wRog (wrog) wrote,

  • Mood:
  • Music:

Dive! Dive! Dive!

(The purpose of this entry is so that I can look stupid for crying "Wolf!" and, thus, so that you can be laughing at me six months from now when the NASDAQ is up at 6000 and the DOW has hit 20K or whatever. Really, for the sake of all the folks who are about to get burned, I really would like to be wrong about this.

... then again, for the sake of the various bets I'm placing, and for the sake of the re-election chances of a certain venomous turd (or collection thereof), perhaps not...

and, for those of you who have been following this story, no, there really isn't anything new that's triggered this; just the gut feelings piling up + some vague signs in the latest S&P 500 charts that a non-guru like myself can interpret as "exhaustion"
Summary:  If you are currently heavily into the stock market, now might be a good time to be getting out.
Or if you don't want to get all the way out, at least get half out. Diversify. There's nothing dishonorable about having a big chunk of your assets sitting in money market.

You probably won't manage to catch the top, but in the long run, you'll be very happy to have been out of there when the 16-ton weight came crashing down.

Yes, I'm surprised that we didn't start sliding a few months ago, but that still doesn't really change anything. This "recovery" is largely explainable in terms of one-time effects (GDP spike attributable to Iraq war buildup, last gasp of the refi boom, taxcut checks coming back) and thus not sustainable. The powers that be are clearly trying to juice things along until the election, but unless there are some really odd tricks up their sleeves, I don't see how they're going to make it given that they are out of ammo (interest rates can't go lower; they can't start another war;...)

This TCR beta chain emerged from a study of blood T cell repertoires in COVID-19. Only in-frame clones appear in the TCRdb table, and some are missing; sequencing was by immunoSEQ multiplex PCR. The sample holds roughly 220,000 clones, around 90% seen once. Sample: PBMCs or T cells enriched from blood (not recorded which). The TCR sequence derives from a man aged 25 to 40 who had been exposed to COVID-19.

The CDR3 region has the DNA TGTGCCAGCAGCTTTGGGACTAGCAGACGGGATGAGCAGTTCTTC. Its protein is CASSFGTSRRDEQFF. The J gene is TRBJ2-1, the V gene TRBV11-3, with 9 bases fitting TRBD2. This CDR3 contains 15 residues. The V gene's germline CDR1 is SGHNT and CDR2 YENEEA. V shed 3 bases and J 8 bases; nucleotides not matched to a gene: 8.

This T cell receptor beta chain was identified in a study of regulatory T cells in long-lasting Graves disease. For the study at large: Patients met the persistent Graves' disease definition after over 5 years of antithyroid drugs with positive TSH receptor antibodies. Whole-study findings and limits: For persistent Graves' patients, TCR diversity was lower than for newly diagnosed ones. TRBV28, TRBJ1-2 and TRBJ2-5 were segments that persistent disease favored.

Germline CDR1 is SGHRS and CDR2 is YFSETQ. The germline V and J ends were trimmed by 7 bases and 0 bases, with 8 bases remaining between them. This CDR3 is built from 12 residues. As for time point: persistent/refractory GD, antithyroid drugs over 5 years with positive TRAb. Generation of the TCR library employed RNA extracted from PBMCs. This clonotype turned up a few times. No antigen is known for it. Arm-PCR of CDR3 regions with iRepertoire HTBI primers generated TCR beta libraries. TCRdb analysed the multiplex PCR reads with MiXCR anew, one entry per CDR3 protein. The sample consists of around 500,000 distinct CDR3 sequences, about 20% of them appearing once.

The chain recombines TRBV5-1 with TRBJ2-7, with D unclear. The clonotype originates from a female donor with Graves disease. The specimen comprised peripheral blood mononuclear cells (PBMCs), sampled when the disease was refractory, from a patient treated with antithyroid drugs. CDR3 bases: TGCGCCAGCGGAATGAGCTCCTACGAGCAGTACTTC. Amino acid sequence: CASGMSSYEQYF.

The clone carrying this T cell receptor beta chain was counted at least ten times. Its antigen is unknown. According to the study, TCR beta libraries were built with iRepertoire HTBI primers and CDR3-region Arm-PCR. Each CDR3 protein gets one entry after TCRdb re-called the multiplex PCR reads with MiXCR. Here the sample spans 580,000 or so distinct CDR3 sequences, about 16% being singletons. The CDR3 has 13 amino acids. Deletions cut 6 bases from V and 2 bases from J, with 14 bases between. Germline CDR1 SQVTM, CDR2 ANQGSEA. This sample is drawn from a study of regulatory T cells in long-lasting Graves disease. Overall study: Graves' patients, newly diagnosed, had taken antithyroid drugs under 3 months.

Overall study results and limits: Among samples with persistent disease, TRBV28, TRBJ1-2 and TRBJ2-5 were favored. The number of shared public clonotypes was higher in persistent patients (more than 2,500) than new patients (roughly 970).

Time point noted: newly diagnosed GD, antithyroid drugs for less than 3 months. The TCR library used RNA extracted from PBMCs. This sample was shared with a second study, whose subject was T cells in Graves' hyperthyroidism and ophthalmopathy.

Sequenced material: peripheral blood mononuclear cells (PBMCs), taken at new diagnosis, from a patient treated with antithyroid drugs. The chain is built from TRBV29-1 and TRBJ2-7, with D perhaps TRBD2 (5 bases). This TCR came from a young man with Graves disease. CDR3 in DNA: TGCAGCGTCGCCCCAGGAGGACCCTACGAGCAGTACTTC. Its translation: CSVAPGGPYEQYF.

The year is now 1973; "LBJ" has fucked us over deficitwise and OPEC has just cut production. Obviously, some things are different this time, e.g., the US is now a net debtor nation rather than a net creditor, we are way more dependent on foreign oil, and the US dollar now has viable competitors in the contest to be everbody's favorite World Reserve Currency (read EURO). And we are more dependent than ever on the good graces of Japan and China who are both buying T-bills like mad to keep the dollar propped up.

"Buy and hold" may have been a nice strategy for the roaring bull market of the past 20 years but as far as equities are concerned, we're in a secular bear market and the rules are different now; "Buy and hold" might well mean waiting 10 years to get your money back.

Or, if you're really intent on doing "Buy and hold" then you need to find something that's currently in a long-term bull market: like gold or silver. That's pretty much it for bull markets these days.

Anyway, you've now been warned.
  • Post a new comment


    Anonymous comments are disabled in this journal

    default userpic

    Your reply will be screened

    Your IP address will be recorded